On Markets & Investing

Buffett's Alpha, Corporate Longevity, Fat Tails, Gold

A coffee cup, kindle device and earphones on the white wooden table
Two weeks ago, I showed how some basic math concepts can help to achieve better investment results. This week, I share the reports demonstrating how such ideas are applied in practice.

The first piece (Buffett’s Alpha) was written by a well-known quant fund, AQR, which looked into common traits of stocks Warren Buffett had bought over many years. They include low beta, high profit margins, high returns on capital, high dividend payout ratio and low leverage. The second piece examined Buffett’s ‘trading patterns’, holding periods and returns.

I have also included an interesting study by Michael Maboussin on corporate longevity and its implications for investors.

Nassim Taleb has recently shared his piece on Fat Tails, and I decided to add it to my library as well. It is not an easy reading, but this makes it even more interesting. One of the conclusions of his work is that typical behavioural biases, such as loss aversion, become entirely rational when looked through a lens of non-normal distribution. Definitely, something to reflect upon.

Finally, I added a study on drivers behind the gold price, specifically inflation, economic expectations and real interest rates. I own a small position in Barrick Gold as a hedge, although I admit that a high-quality business reasonably priced is a superior option to maintain your purchasing power. I just cannot find many such businesses.

Buffett’s Alpha

The study by AQR quantified the key factors of Berkshire’s stocks that contributed to its 0.76 Sharpe ratio, higher than any mutual fund with a 30+ year history. The factors include low Beta, high profitability, low price and leverage.

Overconfidence, Under-Reaction, and Warren Buffett’s Investments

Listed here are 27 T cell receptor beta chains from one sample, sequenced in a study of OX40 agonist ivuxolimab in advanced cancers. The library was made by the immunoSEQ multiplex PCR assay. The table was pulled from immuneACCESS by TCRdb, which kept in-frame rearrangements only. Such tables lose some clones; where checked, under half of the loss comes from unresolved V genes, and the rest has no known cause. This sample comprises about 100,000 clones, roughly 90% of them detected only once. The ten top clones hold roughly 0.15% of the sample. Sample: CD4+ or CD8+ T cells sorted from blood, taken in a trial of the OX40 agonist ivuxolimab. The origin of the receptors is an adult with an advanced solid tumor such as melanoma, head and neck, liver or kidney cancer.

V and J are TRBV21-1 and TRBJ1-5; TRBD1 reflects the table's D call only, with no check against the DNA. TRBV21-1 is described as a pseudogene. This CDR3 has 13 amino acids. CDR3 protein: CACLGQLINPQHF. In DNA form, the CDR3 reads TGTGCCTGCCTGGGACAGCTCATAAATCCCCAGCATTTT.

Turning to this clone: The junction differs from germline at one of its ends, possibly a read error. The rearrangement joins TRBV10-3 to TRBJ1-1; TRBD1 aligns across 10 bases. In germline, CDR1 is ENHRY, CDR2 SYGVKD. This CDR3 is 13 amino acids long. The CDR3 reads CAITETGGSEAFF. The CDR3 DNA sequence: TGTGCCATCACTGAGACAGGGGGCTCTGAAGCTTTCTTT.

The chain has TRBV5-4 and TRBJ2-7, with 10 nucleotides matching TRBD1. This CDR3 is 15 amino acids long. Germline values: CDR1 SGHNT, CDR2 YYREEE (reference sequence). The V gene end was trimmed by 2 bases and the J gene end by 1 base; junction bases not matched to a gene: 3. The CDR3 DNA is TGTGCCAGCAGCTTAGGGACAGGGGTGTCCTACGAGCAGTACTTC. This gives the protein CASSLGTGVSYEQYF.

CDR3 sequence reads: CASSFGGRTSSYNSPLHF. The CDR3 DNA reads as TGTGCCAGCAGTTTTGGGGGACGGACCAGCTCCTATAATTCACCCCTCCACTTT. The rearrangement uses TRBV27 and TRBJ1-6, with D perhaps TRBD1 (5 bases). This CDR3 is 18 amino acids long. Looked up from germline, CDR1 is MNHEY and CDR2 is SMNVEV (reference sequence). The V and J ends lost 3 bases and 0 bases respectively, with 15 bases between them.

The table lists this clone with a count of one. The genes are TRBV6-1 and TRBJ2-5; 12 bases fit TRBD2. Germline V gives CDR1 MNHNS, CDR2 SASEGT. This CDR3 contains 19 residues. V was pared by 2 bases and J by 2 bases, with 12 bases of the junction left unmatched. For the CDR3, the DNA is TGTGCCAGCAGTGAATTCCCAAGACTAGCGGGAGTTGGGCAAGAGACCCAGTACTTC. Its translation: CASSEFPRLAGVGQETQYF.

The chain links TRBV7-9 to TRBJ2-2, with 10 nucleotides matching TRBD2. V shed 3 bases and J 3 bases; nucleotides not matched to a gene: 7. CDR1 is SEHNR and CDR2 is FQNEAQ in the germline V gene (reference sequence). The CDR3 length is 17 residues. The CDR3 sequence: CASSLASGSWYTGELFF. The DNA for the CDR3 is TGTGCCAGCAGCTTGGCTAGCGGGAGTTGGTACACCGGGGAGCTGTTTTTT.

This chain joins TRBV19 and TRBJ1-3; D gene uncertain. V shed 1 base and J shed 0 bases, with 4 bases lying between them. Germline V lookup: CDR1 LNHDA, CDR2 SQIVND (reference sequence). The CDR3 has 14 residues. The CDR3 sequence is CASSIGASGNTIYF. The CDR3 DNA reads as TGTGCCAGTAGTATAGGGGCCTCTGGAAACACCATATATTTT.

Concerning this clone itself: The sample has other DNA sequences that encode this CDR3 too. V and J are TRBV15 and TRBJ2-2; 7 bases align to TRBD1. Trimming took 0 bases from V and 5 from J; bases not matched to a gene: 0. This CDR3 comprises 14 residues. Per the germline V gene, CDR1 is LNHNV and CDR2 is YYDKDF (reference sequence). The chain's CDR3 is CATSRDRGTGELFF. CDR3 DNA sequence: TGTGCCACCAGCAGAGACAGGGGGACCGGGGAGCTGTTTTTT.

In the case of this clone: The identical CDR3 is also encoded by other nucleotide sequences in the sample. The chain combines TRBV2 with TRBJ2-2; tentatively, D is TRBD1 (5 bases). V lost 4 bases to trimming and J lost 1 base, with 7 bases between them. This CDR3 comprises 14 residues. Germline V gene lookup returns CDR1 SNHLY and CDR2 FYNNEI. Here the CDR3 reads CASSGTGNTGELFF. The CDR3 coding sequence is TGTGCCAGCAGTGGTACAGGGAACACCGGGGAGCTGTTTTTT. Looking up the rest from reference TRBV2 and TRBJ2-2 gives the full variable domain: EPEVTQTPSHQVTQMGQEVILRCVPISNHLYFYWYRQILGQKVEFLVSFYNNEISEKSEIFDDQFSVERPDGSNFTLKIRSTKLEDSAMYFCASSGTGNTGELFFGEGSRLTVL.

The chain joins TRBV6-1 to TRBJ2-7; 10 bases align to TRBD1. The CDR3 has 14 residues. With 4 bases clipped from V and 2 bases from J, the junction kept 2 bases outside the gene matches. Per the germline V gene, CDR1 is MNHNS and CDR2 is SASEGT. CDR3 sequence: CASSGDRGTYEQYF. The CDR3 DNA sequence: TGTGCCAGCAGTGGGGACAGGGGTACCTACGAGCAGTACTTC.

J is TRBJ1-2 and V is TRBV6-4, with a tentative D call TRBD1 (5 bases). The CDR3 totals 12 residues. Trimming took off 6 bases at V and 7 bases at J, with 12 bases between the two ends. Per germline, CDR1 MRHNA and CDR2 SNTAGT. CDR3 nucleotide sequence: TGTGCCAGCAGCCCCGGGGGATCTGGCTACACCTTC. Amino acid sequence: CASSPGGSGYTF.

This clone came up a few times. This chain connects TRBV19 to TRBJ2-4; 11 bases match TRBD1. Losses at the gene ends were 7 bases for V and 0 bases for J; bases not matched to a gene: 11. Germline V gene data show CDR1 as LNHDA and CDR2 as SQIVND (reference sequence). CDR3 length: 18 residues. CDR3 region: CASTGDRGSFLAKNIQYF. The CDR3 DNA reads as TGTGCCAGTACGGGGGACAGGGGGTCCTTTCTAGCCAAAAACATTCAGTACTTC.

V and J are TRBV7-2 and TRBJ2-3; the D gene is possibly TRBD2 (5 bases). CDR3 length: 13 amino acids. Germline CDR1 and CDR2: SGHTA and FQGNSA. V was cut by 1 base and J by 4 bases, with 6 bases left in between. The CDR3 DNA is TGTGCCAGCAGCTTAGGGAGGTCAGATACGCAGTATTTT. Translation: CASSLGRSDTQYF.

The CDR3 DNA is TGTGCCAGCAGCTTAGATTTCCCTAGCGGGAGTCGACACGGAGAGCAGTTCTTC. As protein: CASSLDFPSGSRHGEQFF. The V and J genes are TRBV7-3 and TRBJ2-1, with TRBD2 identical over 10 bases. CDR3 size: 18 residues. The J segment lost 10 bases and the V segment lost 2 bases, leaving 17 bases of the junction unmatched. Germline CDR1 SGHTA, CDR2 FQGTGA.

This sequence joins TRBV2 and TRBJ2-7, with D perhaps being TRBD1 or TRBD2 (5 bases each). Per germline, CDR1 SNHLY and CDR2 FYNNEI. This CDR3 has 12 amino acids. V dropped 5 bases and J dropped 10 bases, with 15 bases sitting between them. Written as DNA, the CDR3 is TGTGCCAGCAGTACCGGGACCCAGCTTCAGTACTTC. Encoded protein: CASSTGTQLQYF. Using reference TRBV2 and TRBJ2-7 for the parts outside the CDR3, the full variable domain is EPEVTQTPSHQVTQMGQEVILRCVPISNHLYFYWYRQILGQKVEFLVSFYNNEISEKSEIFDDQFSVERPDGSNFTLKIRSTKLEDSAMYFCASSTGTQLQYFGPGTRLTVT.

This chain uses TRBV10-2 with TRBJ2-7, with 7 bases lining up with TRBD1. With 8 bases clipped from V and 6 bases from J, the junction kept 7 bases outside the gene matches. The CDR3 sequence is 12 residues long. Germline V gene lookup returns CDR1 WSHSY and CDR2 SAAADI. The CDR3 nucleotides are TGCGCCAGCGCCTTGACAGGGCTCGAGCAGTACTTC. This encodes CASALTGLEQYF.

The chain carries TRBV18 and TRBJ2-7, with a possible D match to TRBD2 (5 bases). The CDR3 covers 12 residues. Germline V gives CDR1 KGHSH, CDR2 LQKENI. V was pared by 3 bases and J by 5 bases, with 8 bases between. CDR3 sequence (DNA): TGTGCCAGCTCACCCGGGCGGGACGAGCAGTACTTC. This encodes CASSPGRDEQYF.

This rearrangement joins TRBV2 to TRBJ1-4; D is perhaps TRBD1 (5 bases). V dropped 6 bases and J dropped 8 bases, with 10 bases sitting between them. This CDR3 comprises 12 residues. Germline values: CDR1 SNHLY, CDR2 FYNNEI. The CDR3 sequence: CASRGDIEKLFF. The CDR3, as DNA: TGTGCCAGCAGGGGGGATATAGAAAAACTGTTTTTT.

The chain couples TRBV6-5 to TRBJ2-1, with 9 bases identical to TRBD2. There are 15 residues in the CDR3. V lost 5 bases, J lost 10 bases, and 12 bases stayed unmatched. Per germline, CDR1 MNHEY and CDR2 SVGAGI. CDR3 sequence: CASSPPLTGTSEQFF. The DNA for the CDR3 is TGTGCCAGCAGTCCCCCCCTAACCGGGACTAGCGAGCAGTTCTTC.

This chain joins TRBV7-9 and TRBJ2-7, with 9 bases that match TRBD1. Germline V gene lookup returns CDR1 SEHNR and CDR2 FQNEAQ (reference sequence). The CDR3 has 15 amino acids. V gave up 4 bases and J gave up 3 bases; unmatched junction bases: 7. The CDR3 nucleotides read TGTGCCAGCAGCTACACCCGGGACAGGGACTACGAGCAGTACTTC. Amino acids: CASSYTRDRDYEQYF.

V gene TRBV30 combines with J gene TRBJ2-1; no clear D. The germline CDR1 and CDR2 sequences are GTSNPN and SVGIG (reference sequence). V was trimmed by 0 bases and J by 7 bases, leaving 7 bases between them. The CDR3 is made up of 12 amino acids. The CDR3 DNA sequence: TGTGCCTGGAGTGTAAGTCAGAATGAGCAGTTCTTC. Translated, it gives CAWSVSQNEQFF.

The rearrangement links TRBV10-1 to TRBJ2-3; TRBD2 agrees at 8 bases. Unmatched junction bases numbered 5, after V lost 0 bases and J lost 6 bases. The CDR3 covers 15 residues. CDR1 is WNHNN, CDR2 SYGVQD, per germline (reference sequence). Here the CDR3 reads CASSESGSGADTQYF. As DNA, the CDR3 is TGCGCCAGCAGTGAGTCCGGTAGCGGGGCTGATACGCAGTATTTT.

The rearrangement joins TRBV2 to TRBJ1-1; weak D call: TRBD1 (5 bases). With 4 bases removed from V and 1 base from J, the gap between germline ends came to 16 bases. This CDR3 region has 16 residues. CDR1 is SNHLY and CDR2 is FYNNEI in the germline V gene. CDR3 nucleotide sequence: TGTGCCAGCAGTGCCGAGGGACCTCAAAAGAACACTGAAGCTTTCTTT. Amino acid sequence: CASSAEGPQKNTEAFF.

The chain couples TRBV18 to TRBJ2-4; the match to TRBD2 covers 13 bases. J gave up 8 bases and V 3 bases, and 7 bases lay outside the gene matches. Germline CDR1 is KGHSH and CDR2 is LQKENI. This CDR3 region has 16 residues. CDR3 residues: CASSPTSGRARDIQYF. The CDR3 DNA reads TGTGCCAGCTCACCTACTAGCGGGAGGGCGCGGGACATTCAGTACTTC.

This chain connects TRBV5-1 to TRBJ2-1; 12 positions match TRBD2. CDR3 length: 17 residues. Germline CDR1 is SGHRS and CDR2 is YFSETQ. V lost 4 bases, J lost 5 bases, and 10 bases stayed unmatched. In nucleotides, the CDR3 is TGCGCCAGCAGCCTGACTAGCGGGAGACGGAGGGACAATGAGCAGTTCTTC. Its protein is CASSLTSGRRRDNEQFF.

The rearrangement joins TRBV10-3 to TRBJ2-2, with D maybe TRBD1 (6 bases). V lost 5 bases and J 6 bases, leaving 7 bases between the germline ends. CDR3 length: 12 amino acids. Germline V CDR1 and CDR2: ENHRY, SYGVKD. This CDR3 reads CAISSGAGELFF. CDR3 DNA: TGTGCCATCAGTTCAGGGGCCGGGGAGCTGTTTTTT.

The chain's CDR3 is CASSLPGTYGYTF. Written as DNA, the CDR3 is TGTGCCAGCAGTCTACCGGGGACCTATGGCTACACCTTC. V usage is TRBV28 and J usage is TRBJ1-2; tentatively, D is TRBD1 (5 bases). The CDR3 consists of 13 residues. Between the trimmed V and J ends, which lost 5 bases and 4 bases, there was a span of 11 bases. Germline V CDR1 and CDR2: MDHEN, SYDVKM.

A study of over 2,000 stocks disclosed by Berkshire quarterly during 1980-2016 and their subsequent performance. Among many insights, the study reveals surprising statistics that over 60% of stocks were held for less than a year.

Birth, Death, and Wealth Creation

Michael Maboussin takes Bessembinder’s study on long-term wealth creation and looks deeper into how companies are born and how long they live, why they die, and patterns of shareholder returns. He also discusses how the composition of the U.S. market has changed over the decades and what that means for investors.

Statistical Consequences of Fat Tails

The author of a famous Black Swan, Nassim Taleb, explains why real-world events rarely follow traditional views (normal distribution). Many "biases" found in psychology become entirely rational under more sophisticated probability distributions. Most of the failures of financial economics can be attributed to using the wrong distributions.

What Drives Gold Prices?

This Fed Letter highlights three considerations that are commonly cited as drivers of gold prices: inflationary expectations, real interest rates, and pessimism about future macroeconomic conditions.

You can find these reports, as well as many others, in the Library section of the website.

If you found this post useful, the best thing you could do is to share it with your friends. I also appreciate all the comments and questions the readers post in the discussion section below the posts. What's on your mind? Anything I missed? Leave your comment below.